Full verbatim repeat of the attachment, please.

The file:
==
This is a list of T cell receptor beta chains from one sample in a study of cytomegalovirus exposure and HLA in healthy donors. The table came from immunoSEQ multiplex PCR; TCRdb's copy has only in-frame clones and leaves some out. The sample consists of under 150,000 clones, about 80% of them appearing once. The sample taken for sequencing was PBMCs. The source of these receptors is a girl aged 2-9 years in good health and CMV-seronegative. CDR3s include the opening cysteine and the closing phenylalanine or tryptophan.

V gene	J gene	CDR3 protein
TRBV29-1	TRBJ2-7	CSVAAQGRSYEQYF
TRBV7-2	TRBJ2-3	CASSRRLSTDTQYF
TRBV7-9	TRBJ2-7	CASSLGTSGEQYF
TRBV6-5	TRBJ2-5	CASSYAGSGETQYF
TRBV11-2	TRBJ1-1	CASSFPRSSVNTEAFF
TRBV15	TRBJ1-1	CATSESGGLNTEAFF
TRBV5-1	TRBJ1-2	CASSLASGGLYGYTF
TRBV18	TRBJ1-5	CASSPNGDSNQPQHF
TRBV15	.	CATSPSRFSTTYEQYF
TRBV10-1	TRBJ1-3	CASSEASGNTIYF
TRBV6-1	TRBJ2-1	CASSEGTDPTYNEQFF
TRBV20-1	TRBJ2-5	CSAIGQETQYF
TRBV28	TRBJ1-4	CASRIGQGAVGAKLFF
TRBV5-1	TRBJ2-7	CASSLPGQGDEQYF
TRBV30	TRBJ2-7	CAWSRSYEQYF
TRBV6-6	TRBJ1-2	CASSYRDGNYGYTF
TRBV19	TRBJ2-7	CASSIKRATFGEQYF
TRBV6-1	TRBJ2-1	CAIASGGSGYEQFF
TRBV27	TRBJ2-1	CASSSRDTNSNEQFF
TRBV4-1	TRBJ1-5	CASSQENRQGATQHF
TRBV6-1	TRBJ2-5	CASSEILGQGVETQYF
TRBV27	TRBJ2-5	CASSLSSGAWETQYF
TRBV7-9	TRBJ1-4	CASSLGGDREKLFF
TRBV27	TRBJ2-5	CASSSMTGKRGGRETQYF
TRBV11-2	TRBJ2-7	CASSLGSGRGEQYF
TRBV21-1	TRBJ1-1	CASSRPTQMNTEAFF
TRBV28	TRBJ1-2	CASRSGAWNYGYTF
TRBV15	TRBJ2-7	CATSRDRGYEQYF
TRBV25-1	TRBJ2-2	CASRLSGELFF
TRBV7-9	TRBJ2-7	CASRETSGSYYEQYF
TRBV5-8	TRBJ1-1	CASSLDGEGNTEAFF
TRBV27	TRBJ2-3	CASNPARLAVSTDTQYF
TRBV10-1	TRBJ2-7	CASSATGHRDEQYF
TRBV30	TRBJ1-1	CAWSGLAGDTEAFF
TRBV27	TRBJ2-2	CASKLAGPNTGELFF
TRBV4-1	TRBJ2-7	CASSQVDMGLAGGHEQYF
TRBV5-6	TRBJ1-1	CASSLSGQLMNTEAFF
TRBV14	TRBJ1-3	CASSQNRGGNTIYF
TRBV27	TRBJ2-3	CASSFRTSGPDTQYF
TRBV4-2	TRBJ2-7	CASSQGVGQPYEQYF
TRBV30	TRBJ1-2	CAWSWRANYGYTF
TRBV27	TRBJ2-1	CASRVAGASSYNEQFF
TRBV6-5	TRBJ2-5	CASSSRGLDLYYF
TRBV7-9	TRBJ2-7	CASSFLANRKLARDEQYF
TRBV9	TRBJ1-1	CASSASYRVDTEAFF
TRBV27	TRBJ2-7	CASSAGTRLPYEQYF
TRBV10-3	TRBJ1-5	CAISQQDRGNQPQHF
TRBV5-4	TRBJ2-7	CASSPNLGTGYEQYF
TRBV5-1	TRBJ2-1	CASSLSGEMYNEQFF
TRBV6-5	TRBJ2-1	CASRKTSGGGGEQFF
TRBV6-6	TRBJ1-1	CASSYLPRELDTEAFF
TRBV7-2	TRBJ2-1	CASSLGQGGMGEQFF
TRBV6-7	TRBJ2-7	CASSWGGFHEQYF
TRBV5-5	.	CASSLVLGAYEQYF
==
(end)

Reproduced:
This is a list of T cell receptor beta chains from one sample in a study of cytomegalovirus exposure and HLA in healthy donors. The table came from immunoSEQ multiplex PCR; TCRdb's copy has only in-frame clones and leaves some out. The sample consists of under 150,000 clones, about 80% of them appearing once. The sample taken for sequencing was PBMCs. The source of these receptors is a girl aged 2-9 years in good health and CMV-seronegative. CDR3s include the opening cysteine and the closing phenylalanine or tryptophan.

V gene	J gene	CDR3 protein
TRBV29-1	TRBJ2-7	CSVAAQGRSYEQYF
TRBV7-2	TRBJ2-3	CASSRRLSTDTQYF
TRBV7-9	TRBJ2-7	CASSLGTSGEQYF
TRBV6-5	TRBJ2-5	CASSYAGSGETQYF
TRBV11-2	TRBJ1-1	CASSFPRSSVNTEAFF
TRBV15	TRBJ1-1	CATSESGGLNTEAFF
TRBV5-1	TRBJ1-2	CASSLASGGLYGYTF
TRBV18	TRBJ1-5	CASSPNGDSNQPQHF
TRBV15	.	CATSPSRFSTTYEQYF
TRBV10-1	TRBJ1-3	CASSEASGNTIYF
TRBV6-1	TRBJ2-1	CASSEGTDPTYNEQFF
TRBV20-1	TRBJ2-5	CSAIGQETQYF
TRBV28	TRBJ1-4	CASRIGQGAVGAKLFF
TRBV5-1	TRBJ2-7	CASSLPGQGDEQYF
TRBV30	TRBJ2-7	CAWSRSYEQYF
TRBV6-6	TRBJ1-2	CASSYRDGNYGYTF
TRBV19	TRBJ2-7	CASSIKRATFGEQYF
TRBV6-1	TRBJ2-1	CAIASGGSGYEQFF
TRBV27	TRBJ2-1	CASSSRDTNSNEQFF
TRBV4-1	TRBJ1-5	CASSQENRQGATQHF
TRBV6-1	TRBJ2-5	CASSEILGQGVETQYF
TRBV27	TRBJ2-5	CASSLSSGAWETQYF
TRBV7-9	TRBJ1-4	CASSLGGDREKLFF
TRBV27	TRBJ2-5	CASSSMTGKRGGRETQYF
TRBV11-2	TRBJ2-7	CASSLGSGRGEQYF
TRBV21-1	TRBJ1-1	CASSRPTQMNTEAFF
TRBV28	TRBJ1-2	CASRSGAWNYGYTF
TRBV15	TRBJ2-7	CATSRDRGYEQYF
TRBV25-1	TRBJ2-2	CASRLSGELFF
TRBV7-9	TRBJ2-7	CASRETSGSYYEQYF
TRBV5-8	TRBJ1-1	CASSLDGEGNTEAFF
TRBV27	TRBJ2-3	CASNPARLAVSTDTQYF
TRBV10-1	TRBJ2-7	CASSATGHRDEQYF
TRBV30	TRBJ1-1	CAWSGLAGDTEAFF
TRBV27	TRBJ2-2	CASKLAGPNTGELFF
TRBV4-1	TRBJ2-7	CASSQVDMGLAGGHEQYF
TRBV5-6	TRBJ1-1	CASSLSGQLMNTEAFF
TRBV14	TRBJ1-3	CASSQNRGGNTIYF
TRBV27	TRBJ2-3	CASSFRTSGPDTQYF
TRBV4-2	TRBJ2-7	CASSQGVGQPYEQYF
TRBV30	TRBJ1-2	CAWSWRANYGYTF
TRBV27	TRBJ2-1	CASRVAGASSYNEQFF
TRBV6-5	TRBJ2-5	CASSSRGLDLYYF
TRBV7-9	TRBJ2-7	CASSFLANRKLARDEQYF
TRBV9	TRBJ1-1	CASSASYRVDTEAFF
TRBV27	TRBJ2-7	CASSAGTRLPYEQYF
TRBV10-3	TRBJ1-5	CAISQQDRGNQPQHF
TRBV5-4	TRBJ2-7	CASSPNLGTGYEQYF
TRBV5-1	TRBJ2-1	CASSLSGEMYNEQFF
TRBV6-5	TRBJ2-1	CASRKTSGGGGEQFF
TRBV6-6	TRBJ1-1	CASSYLPRELDTEAFF
TRBV7-2	TRBJ2-1	CASSLGQGGMGEQFF
TRBV6-7	TRBJ2-7	CASSWGGFHEQYF
TRBV5-5	.	CASSLVLGAYEQYF